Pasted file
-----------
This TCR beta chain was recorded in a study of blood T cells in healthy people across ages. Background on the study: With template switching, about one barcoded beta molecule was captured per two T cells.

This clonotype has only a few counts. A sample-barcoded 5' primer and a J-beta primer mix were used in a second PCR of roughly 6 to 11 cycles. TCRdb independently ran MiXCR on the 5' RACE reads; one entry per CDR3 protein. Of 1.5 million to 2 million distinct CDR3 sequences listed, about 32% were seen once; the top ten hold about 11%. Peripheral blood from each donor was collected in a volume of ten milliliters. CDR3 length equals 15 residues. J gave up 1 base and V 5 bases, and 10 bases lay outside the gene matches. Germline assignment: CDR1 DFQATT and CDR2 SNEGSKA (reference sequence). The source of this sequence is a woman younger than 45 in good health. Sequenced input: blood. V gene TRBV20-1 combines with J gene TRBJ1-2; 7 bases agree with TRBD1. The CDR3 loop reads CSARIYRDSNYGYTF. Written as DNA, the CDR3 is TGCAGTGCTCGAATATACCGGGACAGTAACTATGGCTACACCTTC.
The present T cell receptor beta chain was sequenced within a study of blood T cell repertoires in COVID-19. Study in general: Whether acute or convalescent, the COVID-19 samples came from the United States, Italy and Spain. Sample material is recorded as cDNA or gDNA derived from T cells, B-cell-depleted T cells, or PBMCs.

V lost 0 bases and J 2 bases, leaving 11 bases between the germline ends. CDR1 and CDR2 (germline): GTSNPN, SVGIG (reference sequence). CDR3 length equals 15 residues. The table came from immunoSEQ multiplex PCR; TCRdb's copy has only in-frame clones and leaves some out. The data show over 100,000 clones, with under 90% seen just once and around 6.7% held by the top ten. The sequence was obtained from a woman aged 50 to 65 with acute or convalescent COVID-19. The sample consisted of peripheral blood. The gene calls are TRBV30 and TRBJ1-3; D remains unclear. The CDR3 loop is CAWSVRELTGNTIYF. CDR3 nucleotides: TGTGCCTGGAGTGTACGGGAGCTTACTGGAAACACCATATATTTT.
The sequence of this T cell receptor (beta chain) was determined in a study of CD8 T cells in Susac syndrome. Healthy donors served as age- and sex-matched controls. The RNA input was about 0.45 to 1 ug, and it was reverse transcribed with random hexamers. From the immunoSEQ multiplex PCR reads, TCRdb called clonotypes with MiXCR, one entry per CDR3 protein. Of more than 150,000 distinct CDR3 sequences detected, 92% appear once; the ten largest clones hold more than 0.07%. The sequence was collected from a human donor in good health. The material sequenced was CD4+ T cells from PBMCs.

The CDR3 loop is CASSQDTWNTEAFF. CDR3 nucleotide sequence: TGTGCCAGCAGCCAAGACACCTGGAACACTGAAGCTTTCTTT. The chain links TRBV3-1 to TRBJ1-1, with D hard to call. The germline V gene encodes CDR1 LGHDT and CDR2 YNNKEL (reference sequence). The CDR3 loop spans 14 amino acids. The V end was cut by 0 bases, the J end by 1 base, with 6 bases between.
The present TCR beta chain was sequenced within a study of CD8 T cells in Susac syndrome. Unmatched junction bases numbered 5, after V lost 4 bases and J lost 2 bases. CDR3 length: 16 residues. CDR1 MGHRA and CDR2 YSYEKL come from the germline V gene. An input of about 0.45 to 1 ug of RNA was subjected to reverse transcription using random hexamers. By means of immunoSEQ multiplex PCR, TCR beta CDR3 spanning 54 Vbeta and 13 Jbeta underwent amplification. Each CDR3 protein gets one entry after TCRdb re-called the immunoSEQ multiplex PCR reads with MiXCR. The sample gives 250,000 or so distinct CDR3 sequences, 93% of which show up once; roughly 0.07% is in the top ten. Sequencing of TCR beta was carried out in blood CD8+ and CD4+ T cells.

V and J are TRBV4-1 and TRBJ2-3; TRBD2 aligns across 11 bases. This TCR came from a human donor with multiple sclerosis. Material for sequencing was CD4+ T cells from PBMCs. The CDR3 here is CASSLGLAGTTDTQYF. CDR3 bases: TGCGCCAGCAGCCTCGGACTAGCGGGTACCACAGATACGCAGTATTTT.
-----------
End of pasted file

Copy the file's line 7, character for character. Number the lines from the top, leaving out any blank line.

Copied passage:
The present TCR beta chain was sequenced within a study of CD8 T cells in Susac syndrome. Unmatched junction bases numbered 5, after V lost 4 bases and J lost 2 bases. CDR3 length: 16 residues. CDR1 MGHRA and CDR2 YSYEKL come from the germline V gene. An input of about 0.45 to 1 ug of RNA was subjected to reverse transcription using random hexamers. By means of immunoSEQ multiplex PCR, TCR beta CDR3 spanning 54 Vbeta and 13 Jbeta underwent amplification. Each CDR3 protein gets one entry after TCRdb re-called the immunoSEQ multiplex PCR reads with MiXCR. The sample gives 250,000 or so distinct CDR3 sequences, 93% of which show up once; roughly 0.07% is in the top ten. Sequencing of TCR beta was carried out in blood CD8+ and CD4+ T cells.